intro to native american literature

started this class, one which i’m quite excited for. i had had an idea that the main focus of my advanced playwriting independent study would be interviewing local tribes to record their storytelling – not just the story but the oral tradition, the theatricality of, in real-time, relating a sequence of events to another person. i think what i like best about theater is its roots in storytelling tradition – not only straight out verbal narratives but the silent theater of dance and expression and gesture and timing that nevertheless creates a world. the oral tradition combines both linguistic mastery and this sense of dance – how the storyteller physically changes their expression, their posture, their vocal pitch, their breathing and their timing – so the story relates not only the information present in the meaning of words but all of the wordless context of the story, of the teller and whoever told it to them, of the audience. i tend toward monologues when i write plays. toward… people explaining themselves to someone else as honestly as possible. to me explaining myself to someone as honestly as possible.

because every explanation is an act of theater, of acting in fact, is it not? my professor condemns followers of “method acting,” saying that it isn’t really acting, saying that the idea “acting is believing” is entirely false, but i can’t agree with her. i think that people act whenever they know someone is watching. which isn’t the same as dishonesty by any means, although in some cases it may be, but the simple fact that people act differently when they are aware of being watched. and theater, all art really, is deliberately making oneself be watched (terribly passive construction, i know). which isn’t to belittle art into calling it a cry for attention by historonic individuals, because i do believe that it is more, that art can be transcendent even if its origins may have been a cry for attention, but a somewhat inevitable product of human consciousness.

i think that we forget that the fruit of the Tree of Knowledge gave us not only the awareness of what was good and what was evil, but what was beautiful and what was not. somehow i can’t help but think that morality and aesthetics go hand in hand.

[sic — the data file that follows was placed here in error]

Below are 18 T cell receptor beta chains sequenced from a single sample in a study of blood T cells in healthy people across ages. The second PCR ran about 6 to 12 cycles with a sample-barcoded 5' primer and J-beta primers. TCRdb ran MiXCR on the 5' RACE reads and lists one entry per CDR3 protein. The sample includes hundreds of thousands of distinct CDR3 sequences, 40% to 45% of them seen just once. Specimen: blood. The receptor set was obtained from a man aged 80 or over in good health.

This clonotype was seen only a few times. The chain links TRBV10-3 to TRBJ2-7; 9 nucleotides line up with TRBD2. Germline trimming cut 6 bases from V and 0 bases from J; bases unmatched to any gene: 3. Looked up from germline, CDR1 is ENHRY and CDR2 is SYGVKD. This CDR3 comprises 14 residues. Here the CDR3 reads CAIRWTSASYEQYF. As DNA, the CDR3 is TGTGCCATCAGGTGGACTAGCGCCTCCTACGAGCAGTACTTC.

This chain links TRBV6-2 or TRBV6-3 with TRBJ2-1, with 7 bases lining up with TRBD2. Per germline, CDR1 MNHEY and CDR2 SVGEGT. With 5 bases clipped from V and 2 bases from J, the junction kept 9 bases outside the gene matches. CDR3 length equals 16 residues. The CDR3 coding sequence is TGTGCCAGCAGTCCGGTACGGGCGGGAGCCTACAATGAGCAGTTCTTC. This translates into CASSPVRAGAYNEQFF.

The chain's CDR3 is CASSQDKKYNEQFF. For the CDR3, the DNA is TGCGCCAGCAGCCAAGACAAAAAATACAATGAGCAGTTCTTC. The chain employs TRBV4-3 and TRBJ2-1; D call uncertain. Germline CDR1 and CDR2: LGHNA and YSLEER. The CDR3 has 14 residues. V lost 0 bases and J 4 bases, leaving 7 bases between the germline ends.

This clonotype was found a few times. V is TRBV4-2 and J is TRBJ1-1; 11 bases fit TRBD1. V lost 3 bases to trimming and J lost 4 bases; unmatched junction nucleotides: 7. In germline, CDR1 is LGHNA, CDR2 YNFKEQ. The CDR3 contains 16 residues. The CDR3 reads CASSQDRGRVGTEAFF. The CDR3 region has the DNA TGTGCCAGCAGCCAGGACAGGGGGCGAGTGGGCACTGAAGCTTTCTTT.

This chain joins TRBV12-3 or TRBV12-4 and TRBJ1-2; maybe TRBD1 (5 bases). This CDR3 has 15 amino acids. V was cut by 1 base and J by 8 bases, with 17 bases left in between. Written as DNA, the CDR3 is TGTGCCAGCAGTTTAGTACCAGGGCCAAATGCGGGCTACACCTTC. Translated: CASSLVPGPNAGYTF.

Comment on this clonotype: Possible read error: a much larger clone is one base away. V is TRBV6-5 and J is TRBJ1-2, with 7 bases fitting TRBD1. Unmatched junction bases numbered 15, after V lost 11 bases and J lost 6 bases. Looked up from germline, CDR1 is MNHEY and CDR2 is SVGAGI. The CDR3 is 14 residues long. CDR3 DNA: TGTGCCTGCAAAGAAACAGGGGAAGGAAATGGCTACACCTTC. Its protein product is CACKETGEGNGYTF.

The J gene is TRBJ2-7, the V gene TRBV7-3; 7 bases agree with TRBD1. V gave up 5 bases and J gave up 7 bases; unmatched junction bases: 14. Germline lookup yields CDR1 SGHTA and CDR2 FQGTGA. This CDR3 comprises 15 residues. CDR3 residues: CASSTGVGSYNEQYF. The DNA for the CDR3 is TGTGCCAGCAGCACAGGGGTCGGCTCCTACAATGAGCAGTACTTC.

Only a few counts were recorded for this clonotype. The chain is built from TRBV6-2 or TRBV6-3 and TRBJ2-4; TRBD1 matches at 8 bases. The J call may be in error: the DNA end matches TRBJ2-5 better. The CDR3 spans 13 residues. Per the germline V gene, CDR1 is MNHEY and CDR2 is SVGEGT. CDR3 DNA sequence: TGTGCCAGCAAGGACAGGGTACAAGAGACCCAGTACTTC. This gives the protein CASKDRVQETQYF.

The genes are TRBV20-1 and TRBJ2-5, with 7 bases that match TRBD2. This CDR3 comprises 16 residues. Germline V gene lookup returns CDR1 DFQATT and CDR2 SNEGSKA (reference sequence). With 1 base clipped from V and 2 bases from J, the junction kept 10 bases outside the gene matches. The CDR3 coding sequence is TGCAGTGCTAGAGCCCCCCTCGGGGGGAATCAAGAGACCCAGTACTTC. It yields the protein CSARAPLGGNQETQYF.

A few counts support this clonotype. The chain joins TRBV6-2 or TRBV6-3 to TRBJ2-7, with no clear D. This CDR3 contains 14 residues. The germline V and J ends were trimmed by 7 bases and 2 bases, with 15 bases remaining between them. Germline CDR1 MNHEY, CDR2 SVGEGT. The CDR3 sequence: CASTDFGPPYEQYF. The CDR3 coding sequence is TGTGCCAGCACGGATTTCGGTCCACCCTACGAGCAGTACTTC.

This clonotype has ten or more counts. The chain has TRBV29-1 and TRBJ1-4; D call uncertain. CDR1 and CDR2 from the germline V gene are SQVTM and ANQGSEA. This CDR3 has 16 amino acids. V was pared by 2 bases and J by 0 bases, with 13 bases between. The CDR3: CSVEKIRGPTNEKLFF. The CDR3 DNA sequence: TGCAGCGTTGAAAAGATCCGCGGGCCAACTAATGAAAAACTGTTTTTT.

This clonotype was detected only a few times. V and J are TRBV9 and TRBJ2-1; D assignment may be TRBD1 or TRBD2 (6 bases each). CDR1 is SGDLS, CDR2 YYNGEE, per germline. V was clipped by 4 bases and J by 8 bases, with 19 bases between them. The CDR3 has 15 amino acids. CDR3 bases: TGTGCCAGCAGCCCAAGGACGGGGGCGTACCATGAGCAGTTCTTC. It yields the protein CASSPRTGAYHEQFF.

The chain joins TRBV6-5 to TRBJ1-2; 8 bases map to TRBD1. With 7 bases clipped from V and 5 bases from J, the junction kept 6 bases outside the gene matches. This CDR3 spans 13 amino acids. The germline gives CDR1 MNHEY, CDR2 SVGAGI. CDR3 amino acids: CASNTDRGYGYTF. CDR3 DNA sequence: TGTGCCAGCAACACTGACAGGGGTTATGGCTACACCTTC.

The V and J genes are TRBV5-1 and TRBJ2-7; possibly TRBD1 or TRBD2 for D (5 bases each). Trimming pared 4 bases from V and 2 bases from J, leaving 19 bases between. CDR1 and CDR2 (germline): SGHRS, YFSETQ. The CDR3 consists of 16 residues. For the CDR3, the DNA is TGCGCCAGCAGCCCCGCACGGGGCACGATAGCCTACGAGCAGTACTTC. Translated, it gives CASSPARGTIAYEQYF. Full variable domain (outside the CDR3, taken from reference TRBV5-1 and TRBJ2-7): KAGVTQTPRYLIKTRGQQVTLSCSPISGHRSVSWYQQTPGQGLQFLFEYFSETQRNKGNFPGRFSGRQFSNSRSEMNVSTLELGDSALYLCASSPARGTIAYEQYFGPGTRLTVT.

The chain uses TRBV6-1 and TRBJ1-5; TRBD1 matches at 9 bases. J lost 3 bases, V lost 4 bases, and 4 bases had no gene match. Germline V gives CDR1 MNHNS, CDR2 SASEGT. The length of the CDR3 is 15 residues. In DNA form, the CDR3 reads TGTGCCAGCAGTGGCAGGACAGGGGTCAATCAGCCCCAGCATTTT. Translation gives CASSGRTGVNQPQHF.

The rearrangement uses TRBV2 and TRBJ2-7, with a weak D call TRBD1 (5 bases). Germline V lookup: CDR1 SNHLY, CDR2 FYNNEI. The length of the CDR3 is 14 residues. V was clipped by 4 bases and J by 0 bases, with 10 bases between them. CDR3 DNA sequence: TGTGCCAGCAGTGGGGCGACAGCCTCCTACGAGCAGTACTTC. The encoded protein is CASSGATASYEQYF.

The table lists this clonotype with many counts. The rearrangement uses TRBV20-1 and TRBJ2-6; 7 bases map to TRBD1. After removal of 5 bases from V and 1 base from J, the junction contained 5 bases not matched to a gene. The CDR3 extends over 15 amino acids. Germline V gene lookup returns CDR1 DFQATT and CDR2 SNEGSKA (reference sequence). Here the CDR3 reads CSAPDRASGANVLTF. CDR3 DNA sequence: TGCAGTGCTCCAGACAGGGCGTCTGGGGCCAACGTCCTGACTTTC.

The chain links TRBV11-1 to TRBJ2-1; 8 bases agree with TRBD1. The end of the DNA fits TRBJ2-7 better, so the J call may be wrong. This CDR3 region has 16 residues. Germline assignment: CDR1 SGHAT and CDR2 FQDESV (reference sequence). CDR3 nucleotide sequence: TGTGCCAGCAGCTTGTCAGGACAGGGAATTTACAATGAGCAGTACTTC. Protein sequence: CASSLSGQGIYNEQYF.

going on a tangent, this is more meant as a place to put down quotes.

“The Indians are a looking-glass into the souls of North Americans. If we want to dissect the Anglo and analyze his character we must find out what he does when no one else cares, when no one is in a position to thwart his will – when he can do as he pleases. And with the Indian the Anglo has done what he pleased, with no one to care, and with the Indian ultimately too weak to resist, except passively.” – Prof. Jack D. Forbes

“Writing for me is the ultilization of language, and “the utilization of language” means referring to the oral tradition. So that the oral tradition is fundamental to how the language you learn and develop in writing then expresses itself in the contemporary period, in writing. It’s not a step removed or even a bridge crossed, but actually part of that path or road or journey that you are walking. … You recognize your birth as coming from a specific place, but that place is more than just a physical or geological place, but obviously a spiritual place, a place with the whole scheme of life, the universe, the whole scheme and power of creation. Place is the source of who you are in terms of your identity, the language that you are born into and that you come to use.” – Simon Ortiz

i wish that i had roots. but i’m hardly the only one without them. i think that the ambiguous concept of “america” is ultimately rootless, created by increasingly rootless people who are instead just scraping the surface but gaining no traction or drifting altogether.

i could go on and on about how much this subject matters to me, but it’s time to sleep.

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